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If I recall correctly, there are bolts at either end of the Z-channel, and screws or rivets along the length. I wouldn't waste too much time on either of them. The bolts at the ends do most of the work, and they could be sawed in half and replaced. If there are rivets along the length, then drill them out, if they are screws and they won't come easily, just knock the heads off with a chisel. I think you can get access to the back-side once the tank has been dropped, so you can grab them with some vise-grips and move them that way.
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Old 05-30-2013, 09:51 AM   #7
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1970 27' Overlander
Belmont , California
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The screws came out easily and both bolts snapped but popped out no problem. The Z channel was glued on with what I assume is the Vulkum but it dropped after I twisted it a bit. The wood is huge! And the aluminum backing is sealed all the way round - I'm going to slide a knife round and see if I can get it to budge later.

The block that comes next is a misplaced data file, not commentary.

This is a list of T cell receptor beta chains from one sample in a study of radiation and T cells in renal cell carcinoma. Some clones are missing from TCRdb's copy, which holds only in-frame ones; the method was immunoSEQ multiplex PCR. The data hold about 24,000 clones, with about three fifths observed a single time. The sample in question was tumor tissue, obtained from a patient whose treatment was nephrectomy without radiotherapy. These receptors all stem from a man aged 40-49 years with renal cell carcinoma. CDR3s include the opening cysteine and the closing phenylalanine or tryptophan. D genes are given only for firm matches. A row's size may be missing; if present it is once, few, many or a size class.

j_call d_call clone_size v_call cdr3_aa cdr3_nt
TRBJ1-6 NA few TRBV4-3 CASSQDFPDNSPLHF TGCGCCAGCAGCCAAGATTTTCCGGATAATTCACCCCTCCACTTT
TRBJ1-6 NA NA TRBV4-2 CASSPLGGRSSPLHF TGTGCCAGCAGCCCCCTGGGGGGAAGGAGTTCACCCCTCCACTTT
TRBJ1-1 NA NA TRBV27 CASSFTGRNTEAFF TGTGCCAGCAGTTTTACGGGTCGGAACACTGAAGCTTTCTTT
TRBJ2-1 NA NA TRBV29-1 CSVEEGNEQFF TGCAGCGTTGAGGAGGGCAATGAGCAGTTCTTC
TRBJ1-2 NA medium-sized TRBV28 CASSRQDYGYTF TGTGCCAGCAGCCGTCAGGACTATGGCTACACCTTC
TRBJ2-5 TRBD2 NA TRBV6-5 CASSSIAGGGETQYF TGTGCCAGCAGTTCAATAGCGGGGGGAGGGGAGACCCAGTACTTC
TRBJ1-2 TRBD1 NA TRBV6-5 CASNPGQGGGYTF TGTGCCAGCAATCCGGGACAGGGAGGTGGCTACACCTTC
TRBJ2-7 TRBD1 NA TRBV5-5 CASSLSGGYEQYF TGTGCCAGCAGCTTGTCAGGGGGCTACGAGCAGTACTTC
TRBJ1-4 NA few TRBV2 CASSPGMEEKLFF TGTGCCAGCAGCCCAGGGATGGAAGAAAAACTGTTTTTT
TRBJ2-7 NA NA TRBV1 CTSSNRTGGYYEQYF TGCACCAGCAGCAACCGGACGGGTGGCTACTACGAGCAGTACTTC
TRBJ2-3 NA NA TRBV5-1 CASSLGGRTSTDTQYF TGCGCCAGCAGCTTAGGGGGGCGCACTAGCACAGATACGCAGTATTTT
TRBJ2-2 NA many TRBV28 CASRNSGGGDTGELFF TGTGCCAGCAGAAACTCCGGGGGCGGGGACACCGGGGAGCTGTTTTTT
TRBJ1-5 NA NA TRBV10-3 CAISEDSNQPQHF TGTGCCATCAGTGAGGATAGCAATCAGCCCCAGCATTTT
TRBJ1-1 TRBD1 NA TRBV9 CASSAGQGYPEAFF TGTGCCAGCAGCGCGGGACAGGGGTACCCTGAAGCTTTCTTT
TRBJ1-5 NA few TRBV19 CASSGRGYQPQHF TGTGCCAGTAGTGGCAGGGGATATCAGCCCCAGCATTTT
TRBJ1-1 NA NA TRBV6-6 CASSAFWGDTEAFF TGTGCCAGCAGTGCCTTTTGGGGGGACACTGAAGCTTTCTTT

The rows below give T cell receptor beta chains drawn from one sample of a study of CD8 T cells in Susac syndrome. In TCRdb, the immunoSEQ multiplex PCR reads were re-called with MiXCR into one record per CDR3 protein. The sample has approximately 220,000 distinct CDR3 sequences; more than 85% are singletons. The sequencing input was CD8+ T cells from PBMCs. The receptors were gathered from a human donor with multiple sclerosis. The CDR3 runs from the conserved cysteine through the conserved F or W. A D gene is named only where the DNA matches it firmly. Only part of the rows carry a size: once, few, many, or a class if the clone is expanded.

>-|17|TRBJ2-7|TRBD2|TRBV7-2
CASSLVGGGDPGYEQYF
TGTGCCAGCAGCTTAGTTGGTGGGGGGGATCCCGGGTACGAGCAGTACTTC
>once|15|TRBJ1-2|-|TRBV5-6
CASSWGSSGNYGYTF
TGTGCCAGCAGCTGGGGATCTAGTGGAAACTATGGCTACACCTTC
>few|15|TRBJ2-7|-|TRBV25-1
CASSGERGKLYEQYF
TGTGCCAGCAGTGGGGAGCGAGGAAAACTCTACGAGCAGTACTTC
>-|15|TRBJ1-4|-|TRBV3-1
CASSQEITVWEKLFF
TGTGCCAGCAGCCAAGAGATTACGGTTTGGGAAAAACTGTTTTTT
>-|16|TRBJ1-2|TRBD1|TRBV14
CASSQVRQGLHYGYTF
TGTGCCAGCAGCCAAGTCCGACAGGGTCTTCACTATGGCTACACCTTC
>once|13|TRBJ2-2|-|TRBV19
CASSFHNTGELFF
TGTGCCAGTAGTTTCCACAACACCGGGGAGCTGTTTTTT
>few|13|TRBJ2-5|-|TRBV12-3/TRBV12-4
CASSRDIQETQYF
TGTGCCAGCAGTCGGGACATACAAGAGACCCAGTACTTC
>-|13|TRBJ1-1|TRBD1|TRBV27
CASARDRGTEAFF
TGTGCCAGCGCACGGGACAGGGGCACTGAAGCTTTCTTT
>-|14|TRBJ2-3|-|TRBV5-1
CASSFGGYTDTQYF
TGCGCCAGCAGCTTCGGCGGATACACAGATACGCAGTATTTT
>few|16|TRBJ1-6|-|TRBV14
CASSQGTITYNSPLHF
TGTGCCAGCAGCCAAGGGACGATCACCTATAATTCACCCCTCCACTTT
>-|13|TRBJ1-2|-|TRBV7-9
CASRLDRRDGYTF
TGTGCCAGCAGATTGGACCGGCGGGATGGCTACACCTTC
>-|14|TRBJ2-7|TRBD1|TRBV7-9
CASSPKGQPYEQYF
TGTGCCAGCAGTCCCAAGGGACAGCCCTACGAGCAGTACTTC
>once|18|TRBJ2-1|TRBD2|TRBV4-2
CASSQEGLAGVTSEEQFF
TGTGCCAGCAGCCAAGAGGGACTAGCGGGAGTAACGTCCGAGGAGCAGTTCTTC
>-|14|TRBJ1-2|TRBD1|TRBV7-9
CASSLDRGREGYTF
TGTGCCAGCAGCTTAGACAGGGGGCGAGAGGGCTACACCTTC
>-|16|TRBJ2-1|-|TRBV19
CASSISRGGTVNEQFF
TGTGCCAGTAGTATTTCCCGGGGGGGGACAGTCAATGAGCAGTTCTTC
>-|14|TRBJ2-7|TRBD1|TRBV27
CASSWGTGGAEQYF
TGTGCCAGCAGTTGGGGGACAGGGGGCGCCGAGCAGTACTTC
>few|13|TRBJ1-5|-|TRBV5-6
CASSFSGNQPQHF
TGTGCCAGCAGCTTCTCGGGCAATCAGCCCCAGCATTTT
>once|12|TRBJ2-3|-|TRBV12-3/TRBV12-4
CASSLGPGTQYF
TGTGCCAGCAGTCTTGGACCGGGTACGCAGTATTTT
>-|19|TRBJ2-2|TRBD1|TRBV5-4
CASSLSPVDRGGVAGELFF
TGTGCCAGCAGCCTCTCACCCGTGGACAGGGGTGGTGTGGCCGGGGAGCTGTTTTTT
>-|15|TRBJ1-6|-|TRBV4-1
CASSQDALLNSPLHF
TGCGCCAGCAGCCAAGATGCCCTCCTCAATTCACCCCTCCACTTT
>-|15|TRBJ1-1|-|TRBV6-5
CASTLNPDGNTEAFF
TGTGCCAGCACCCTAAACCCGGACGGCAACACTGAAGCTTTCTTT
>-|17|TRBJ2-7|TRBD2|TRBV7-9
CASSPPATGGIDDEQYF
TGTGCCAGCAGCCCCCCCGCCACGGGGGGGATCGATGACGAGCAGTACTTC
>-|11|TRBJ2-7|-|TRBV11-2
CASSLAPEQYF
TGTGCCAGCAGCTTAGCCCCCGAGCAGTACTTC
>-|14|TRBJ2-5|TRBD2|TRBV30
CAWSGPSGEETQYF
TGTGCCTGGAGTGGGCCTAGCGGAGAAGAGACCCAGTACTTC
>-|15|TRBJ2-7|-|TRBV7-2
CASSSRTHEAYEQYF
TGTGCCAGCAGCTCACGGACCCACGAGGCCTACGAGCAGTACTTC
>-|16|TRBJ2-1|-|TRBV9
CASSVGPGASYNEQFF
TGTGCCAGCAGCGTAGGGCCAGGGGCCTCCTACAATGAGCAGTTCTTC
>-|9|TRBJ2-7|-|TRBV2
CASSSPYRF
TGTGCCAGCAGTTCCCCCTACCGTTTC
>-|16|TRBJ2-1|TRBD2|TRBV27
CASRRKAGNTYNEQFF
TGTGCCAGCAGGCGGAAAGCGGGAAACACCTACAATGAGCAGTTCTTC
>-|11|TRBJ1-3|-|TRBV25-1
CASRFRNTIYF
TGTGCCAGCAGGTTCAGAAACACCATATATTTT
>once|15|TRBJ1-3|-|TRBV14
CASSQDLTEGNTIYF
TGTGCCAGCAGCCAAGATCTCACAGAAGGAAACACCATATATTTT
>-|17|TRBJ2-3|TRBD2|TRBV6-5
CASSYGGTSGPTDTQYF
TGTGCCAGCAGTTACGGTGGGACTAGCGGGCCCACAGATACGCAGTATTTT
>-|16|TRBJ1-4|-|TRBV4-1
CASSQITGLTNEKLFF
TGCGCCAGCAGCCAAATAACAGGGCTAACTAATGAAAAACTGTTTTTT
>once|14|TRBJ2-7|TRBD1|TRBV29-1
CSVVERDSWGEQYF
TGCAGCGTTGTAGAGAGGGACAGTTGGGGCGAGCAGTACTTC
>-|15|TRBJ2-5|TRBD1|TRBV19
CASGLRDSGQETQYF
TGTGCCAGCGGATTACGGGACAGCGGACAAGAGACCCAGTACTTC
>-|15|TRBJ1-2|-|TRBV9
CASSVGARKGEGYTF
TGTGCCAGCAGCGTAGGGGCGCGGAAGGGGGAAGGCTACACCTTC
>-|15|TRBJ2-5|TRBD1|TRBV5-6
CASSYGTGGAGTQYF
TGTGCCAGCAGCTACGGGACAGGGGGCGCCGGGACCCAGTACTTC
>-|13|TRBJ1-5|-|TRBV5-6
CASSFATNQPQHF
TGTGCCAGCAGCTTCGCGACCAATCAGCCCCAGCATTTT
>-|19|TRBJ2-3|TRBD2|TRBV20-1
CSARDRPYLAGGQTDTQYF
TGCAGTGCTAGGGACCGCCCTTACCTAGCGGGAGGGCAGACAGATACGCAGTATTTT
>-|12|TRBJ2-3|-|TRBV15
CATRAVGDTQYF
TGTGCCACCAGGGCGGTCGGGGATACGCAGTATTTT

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Old 05-30-2013, 01:15 PM   #8
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1973 21' Globetrotter
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Yep, the wood is 1" thick, and has probably swollen over time. Mine was in super tight. I slipped a putty knife in all the way around to loosen things up, but it still didn't budge. I eventually grabbed onto the free edge of it with some vise-grips, and then attached a come-along from the tongue to the vise-grips and tugged away. That did the trick. I set up a transmission jack with a square of plywood on it to support the tank as the panel slid out from underneath it.